These trendy, intense workouts increase injury risk
High-intensity interval training carries a greater risk for injury, research finds.
People who do high-intensity interval training are at greater risk for injury, especially in the knees and shoulders, research finds.
These workouts, which combine aerobic exercising, weight lifting, and calisthenics at maximum capacity, followed by periods of recovery, have been getting more popular over the past decade. They promise an efficient way to reach fitness goals in less time.
The study, which appears in the Journal of Sports Medicine and Physical Fitness, acknowledges that while this type of training is effective in improving cardiorespiratory fitness, boosting energy, and promoting lean muscle mass and fat loss, it also increases injury risk.
“These workouts are marketed as ‘one size fits all.’ However, many athletes, especially amateurs, do not have the flexibility, mobility, core strength, and muscles to perform these exercises,” says Joseph Ippolito, a physician in the orthopedics department at Rutgers New Jersey Medical School.
50,944 injuries a year
Analyzing records in the National Electronic Injury Surveillance System from 2007 through 2016, the researchers found 3,988,902 injuries resulting from exercise equipment, such as barbells, kettle bells, and boxes, or calisthenics, such as burpees, push-ups, and lunges, that are common to these programs. Most injuries involved knees, ankles, and shoulders. White men ages 20 to 39 had the most injuries.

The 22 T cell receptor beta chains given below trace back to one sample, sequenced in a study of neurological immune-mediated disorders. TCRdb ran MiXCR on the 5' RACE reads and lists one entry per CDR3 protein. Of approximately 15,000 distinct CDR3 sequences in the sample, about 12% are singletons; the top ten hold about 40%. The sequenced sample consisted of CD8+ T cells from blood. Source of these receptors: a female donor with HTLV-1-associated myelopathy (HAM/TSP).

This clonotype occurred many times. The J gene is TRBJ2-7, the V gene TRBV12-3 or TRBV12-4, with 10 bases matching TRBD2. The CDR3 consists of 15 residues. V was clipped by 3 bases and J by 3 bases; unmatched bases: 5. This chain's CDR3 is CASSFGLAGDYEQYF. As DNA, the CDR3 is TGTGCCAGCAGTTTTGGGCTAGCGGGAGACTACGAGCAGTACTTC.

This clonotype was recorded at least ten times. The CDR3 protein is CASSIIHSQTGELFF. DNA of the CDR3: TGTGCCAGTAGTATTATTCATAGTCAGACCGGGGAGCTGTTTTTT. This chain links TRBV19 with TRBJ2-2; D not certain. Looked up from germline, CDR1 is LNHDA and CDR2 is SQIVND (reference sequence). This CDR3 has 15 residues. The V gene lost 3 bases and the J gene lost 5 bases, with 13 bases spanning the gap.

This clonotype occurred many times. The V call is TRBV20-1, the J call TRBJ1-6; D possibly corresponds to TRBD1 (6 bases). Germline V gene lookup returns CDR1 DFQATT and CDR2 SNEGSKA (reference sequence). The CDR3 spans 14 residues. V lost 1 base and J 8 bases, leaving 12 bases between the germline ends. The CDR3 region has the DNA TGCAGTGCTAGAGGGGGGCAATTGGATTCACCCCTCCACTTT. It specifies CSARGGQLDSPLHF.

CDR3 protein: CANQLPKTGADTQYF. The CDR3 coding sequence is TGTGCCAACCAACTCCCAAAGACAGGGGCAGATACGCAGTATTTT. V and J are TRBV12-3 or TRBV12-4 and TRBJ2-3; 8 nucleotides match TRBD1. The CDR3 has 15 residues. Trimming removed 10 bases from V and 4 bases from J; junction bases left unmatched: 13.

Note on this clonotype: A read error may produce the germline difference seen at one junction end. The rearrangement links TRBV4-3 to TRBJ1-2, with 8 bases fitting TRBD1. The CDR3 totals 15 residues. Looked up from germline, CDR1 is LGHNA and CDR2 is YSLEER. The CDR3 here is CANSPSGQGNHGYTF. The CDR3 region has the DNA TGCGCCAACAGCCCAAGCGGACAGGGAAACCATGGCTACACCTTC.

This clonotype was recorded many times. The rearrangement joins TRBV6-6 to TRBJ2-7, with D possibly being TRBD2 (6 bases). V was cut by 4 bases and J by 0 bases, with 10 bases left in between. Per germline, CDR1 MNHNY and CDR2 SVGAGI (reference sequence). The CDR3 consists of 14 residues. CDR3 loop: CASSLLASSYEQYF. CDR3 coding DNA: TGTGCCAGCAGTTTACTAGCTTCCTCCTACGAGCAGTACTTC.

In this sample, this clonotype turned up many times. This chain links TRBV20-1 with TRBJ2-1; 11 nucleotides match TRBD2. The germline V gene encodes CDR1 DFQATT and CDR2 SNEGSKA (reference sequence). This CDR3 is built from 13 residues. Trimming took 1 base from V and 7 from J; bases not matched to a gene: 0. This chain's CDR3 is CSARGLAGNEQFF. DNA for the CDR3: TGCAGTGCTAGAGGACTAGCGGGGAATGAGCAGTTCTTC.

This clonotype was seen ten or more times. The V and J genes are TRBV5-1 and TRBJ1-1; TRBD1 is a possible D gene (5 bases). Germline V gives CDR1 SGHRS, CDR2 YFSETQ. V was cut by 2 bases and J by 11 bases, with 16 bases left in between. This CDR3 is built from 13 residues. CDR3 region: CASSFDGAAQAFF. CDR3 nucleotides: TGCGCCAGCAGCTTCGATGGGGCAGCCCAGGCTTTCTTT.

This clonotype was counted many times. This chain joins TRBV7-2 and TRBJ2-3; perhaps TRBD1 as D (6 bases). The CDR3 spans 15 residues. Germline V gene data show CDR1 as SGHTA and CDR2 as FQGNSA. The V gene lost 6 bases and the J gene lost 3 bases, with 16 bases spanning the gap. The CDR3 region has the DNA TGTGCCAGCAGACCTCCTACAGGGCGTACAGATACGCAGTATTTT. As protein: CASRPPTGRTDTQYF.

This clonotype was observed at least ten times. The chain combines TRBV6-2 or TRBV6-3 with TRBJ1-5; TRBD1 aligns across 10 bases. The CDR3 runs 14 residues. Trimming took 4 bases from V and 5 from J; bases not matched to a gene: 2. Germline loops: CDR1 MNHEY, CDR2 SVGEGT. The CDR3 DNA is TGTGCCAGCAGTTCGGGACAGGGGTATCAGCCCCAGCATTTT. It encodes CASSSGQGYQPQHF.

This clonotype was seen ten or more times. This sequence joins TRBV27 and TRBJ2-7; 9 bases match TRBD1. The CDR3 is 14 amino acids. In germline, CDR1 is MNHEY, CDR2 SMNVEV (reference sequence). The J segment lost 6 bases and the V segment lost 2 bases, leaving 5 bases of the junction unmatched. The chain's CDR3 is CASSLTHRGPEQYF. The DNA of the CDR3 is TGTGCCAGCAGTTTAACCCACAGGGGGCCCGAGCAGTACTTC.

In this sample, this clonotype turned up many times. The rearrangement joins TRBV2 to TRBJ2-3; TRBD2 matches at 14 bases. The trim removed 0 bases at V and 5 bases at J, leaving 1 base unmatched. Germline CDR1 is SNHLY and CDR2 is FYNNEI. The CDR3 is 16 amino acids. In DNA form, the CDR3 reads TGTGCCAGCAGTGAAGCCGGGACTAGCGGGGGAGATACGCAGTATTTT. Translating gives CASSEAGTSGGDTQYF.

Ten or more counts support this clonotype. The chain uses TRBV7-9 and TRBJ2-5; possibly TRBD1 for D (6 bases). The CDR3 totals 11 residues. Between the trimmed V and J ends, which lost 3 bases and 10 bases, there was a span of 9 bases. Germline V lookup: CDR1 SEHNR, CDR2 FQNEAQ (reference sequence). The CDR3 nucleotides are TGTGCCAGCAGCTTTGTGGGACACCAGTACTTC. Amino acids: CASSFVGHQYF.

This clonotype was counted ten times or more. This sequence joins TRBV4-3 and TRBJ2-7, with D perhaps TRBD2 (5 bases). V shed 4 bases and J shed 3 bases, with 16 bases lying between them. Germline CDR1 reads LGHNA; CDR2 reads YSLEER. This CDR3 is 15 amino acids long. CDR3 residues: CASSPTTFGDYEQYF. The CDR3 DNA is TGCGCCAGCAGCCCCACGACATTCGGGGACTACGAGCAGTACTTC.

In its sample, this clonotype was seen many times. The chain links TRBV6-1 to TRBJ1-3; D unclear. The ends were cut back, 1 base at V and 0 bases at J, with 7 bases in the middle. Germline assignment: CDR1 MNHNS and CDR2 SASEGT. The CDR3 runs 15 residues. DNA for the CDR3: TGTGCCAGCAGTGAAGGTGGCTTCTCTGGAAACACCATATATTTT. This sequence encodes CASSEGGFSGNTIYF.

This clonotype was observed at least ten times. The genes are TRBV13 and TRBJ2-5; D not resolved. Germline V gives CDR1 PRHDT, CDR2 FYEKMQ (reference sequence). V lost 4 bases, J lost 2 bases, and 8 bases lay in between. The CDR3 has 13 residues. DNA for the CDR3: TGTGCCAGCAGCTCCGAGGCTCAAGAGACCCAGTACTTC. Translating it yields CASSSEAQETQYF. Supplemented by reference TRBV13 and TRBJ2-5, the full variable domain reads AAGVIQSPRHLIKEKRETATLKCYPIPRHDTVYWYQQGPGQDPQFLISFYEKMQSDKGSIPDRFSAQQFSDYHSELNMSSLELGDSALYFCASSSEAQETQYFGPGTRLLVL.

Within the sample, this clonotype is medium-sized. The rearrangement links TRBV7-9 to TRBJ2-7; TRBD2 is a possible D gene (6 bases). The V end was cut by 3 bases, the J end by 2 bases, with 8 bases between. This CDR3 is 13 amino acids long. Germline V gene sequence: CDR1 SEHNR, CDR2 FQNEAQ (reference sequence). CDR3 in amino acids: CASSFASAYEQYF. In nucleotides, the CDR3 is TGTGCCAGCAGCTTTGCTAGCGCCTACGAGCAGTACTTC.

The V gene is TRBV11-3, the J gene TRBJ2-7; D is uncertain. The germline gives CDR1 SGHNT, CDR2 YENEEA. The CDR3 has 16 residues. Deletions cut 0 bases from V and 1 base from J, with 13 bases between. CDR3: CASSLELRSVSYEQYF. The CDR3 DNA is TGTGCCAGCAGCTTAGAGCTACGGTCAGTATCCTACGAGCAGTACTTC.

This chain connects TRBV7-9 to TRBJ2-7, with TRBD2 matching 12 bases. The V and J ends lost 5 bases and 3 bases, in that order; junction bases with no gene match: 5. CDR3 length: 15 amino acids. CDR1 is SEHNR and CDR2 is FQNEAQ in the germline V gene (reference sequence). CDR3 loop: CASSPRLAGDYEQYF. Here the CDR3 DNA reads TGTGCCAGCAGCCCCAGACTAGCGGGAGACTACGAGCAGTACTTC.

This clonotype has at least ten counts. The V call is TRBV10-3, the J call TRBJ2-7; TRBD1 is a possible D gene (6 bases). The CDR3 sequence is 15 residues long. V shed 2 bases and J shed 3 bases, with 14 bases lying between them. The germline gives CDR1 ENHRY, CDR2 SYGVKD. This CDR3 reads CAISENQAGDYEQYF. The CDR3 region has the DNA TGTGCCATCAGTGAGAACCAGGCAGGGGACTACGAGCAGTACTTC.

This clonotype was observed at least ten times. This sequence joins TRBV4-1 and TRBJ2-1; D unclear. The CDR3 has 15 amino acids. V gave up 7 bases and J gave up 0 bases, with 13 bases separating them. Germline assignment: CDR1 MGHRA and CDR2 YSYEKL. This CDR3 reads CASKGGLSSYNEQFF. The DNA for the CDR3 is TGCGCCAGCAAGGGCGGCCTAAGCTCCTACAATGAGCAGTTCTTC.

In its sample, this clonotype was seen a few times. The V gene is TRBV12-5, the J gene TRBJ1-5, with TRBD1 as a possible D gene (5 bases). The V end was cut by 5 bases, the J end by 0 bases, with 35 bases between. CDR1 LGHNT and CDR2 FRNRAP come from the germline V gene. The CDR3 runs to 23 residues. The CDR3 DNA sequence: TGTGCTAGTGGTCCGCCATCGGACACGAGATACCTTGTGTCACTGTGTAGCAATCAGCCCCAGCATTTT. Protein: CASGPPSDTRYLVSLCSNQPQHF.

The researchers found a steady increase of an average of 50,944 injuries per year, which rose alongside the growth in interest in the workouts as determined by the number of Google searches during the years studied. During this decade, they found a significant increase in nerve damage, internal organ injuries, concussions, puncture wounds, dislocations, and strains and sprains.
Athletes who perform these workouts without supervision are at increased risk for injury from poor form and muscle overuse. “There is strong evidence that these types of injuries—specifically from repetitive overload at the knee—can lead to osteoarthritis,” says Ippolito.
How to prevent getting hurt
People who are new to these workouts should speak with their physicians first and more experienced athletes should learn how to minimize preventable injuries, the researchers recommend. Athletic trainers, physical therapists, and fitness instructors should ensure athletes are conditioned, use proper form, and understand the recovery phase.
“We certainly do not want to discourage people from this type of exercise because of its numerous health benefits, but recommend that they understand the pre-existing conditions and physical weaknesses that may predispose them to injury,” says coauthor Nicole D. Rynecki, a student at the medical school.
Since knee and ankle sprains and strains were the most common injuries from high-intensity interval workouts, people should do neuromuscular training—especially those that focus on strength, jumping, and balance—and pre-strengthening programs to improve flexibility before starting high-intensity interval exercises, Rynecki says.
“Exercises such as stretches that can increase range of motion and strengthen rotator cuff muscles are important, especially for older people and those who are predisposed to rotator cuff tears,” she notes.
Source: Rutgers University
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